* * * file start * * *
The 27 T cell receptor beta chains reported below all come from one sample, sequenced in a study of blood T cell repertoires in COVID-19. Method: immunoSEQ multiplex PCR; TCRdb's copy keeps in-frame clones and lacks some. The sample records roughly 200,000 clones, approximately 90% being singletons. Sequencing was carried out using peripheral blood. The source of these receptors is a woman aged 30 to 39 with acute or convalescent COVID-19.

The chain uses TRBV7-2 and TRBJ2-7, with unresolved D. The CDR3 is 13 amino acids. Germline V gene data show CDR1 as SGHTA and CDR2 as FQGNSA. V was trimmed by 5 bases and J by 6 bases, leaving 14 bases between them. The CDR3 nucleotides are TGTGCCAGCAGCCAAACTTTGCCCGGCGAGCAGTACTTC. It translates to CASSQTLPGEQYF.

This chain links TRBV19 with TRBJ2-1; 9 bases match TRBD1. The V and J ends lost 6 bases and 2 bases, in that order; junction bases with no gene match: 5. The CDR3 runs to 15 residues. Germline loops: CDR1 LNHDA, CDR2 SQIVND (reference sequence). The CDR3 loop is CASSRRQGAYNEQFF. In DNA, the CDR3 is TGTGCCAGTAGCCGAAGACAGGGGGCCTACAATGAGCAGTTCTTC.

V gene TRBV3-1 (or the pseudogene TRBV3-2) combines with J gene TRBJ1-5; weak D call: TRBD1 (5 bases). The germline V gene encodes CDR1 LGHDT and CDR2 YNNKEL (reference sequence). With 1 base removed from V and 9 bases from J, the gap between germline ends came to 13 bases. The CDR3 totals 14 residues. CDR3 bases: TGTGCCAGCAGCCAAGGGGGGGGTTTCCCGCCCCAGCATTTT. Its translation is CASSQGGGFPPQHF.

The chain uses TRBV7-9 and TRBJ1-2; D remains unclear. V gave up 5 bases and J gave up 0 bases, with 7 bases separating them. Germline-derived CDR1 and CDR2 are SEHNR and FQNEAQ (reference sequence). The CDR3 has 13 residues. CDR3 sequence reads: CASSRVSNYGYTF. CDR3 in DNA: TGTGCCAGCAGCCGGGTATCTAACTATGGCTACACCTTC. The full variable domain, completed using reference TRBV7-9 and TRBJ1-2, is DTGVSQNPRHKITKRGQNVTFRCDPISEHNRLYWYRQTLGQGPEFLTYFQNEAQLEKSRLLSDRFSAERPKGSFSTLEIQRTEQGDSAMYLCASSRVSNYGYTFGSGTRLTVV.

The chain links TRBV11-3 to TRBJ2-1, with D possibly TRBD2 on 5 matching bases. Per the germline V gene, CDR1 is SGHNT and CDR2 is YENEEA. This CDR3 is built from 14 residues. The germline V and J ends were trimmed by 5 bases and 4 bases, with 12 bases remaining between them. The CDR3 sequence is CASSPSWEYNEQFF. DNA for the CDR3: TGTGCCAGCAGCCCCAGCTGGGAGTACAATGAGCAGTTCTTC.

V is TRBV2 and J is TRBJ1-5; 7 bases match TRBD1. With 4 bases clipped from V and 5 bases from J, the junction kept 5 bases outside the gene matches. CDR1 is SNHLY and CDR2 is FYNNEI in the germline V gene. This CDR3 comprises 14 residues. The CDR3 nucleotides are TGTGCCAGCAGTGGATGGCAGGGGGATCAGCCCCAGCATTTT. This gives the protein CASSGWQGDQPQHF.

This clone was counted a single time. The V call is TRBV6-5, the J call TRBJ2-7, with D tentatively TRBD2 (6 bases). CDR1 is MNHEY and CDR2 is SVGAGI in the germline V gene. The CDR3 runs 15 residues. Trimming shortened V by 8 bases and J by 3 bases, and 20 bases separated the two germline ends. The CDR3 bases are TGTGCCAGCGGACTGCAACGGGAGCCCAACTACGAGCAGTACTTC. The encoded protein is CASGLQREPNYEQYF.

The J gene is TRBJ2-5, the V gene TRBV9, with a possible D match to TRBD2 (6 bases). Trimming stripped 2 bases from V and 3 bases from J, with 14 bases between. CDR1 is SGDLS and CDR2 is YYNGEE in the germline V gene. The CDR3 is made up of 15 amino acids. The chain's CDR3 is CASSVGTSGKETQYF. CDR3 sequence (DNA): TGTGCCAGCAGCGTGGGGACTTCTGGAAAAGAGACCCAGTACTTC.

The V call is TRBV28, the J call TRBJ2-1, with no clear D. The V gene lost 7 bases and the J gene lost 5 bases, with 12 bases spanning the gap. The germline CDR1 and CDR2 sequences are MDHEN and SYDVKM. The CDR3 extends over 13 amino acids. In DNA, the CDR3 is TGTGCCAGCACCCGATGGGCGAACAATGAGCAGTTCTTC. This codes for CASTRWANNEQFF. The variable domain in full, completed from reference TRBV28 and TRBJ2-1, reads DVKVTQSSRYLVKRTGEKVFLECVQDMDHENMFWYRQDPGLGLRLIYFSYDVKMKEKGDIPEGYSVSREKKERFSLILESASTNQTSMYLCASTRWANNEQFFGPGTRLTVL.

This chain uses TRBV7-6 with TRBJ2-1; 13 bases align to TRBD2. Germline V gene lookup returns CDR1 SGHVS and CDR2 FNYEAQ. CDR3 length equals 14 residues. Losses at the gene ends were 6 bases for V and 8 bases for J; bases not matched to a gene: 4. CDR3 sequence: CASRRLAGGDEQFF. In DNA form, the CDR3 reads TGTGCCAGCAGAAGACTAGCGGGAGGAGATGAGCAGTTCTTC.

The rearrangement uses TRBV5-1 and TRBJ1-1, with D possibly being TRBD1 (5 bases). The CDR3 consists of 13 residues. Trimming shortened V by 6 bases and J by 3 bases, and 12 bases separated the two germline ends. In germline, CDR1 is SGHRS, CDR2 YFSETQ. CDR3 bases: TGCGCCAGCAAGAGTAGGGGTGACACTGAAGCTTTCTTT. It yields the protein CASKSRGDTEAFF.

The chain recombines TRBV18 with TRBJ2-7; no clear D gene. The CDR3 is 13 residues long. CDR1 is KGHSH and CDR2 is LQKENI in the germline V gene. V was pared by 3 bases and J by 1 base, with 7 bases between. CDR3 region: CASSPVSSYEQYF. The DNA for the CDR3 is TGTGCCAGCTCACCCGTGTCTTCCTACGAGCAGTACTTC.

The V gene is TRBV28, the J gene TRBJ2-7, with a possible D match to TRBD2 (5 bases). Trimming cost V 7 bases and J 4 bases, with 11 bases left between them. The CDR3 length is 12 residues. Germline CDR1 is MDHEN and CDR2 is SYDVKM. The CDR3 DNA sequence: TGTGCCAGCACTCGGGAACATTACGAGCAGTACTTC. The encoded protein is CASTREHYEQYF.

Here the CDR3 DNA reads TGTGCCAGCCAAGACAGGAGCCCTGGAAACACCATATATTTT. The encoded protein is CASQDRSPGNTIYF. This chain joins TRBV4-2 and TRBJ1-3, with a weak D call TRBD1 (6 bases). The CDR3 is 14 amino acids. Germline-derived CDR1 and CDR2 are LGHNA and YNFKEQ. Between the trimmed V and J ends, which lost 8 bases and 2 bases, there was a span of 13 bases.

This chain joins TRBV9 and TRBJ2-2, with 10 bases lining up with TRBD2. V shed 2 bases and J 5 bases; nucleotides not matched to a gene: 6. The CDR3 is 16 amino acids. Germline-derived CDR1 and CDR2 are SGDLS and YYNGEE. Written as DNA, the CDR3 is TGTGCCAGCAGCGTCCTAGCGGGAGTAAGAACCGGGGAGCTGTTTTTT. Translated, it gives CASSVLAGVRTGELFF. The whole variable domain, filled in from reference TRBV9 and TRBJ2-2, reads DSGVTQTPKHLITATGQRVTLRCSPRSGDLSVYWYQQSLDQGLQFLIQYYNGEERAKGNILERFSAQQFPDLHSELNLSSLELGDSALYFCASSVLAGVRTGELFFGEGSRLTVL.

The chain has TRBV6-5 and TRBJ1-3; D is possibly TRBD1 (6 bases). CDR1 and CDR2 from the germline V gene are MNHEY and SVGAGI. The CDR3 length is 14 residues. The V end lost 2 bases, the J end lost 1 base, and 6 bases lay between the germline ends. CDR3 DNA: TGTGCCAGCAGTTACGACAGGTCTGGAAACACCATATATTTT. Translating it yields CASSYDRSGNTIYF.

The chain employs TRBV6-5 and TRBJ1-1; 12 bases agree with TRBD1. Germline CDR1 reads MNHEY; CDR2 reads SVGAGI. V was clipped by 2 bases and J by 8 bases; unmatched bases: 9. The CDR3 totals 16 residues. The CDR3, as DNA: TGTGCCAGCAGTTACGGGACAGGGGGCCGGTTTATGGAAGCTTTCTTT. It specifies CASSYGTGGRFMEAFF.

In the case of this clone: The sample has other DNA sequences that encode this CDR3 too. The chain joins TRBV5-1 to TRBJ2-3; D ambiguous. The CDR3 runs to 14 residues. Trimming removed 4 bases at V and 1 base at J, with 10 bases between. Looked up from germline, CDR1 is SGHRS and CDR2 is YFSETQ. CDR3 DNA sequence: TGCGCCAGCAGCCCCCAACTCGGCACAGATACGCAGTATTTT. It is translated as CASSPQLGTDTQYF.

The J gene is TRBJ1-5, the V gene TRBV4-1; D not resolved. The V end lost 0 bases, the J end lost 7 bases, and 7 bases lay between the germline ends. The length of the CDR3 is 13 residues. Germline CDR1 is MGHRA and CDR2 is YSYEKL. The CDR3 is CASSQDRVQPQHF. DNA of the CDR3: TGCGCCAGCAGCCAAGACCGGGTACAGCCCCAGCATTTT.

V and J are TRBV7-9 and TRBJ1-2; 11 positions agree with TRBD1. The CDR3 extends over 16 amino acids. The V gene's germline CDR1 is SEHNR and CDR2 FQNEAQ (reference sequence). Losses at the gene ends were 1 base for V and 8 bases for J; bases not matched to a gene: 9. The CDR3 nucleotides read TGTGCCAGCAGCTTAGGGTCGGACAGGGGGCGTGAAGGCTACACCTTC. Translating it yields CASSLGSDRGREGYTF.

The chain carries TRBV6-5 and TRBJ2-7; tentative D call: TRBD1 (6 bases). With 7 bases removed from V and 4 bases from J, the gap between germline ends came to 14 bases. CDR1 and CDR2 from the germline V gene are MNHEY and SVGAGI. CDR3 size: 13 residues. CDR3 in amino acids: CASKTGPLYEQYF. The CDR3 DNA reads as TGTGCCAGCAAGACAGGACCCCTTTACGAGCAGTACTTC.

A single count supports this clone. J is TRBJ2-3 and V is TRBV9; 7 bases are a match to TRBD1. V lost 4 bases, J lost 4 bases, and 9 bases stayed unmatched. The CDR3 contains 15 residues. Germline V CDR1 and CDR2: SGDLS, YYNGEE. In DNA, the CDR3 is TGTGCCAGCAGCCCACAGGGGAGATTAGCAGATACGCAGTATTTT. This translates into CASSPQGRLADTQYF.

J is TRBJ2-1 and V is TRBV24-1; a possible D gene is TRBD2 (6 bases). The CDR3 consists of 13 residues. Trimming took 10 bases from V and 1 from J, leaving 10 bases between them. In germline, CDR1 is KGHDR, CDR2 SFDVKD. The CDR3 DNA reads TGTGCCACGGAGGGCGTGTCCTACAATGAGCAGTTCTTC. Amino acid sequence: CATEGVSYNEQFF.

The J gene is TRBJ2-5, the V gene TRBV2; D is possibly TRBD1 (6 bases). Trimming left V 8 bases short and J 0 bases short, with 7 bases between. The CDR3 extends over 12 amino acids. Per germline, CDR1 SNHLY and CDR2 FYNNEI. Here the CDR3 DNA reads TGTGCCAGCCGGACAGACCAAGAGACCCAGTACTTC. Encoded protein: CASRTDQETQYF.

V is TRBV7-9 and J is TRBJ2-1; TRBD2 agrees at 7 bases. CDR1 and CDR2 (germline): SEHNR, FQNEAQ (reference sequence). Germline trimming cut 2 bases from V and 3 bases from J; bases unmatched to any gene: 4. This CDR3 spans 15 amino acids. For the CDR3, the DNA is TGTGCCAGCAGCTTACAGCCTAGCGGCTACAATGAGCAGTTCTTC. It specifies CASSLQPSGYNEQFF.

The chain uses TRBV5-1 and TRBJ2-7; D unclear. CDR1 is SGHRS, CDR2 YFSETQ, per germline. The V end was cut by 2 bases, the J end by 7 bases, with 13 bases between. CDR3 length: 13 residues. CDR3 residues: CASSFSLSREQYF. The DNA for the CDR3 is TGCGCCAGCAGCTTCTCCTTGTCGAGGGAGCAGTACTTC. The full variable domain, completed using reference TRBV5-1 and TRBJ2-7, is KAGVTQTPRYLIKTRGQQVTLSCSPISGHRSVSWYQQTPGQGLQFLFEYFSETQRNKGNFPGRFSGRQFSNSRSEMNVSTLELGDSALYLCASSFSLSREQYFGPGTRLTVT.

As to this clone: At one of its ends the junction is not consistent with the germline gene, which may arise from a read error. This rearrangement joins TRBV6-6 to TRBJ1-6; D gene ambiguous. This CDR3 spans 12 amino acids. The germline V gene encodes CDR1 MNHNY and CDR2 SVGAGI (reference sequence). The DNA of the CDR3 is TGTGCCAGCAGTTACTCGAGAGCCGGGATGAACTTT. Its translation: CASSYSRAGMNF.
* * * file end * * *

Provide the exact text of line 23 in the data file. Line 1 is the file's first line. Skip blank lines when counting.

A single count supports this clone. J is TRBJ2-3 and V is TRBV9; 7 bases are a match to TRBD1. V lost 4 bases, J lost 4 bases, and 9 bases stayed unmatched. The CDR3 contains 15 residues. Germline V CDR1 and CDR2: SGDLS, YYNGEE. In DNA, the CDR3 is TGTGCCAGCAGCCCACAGGGGAGATTAGCAGATACGCAGTATTTT. This translates into CASSPQGRLADTQYF.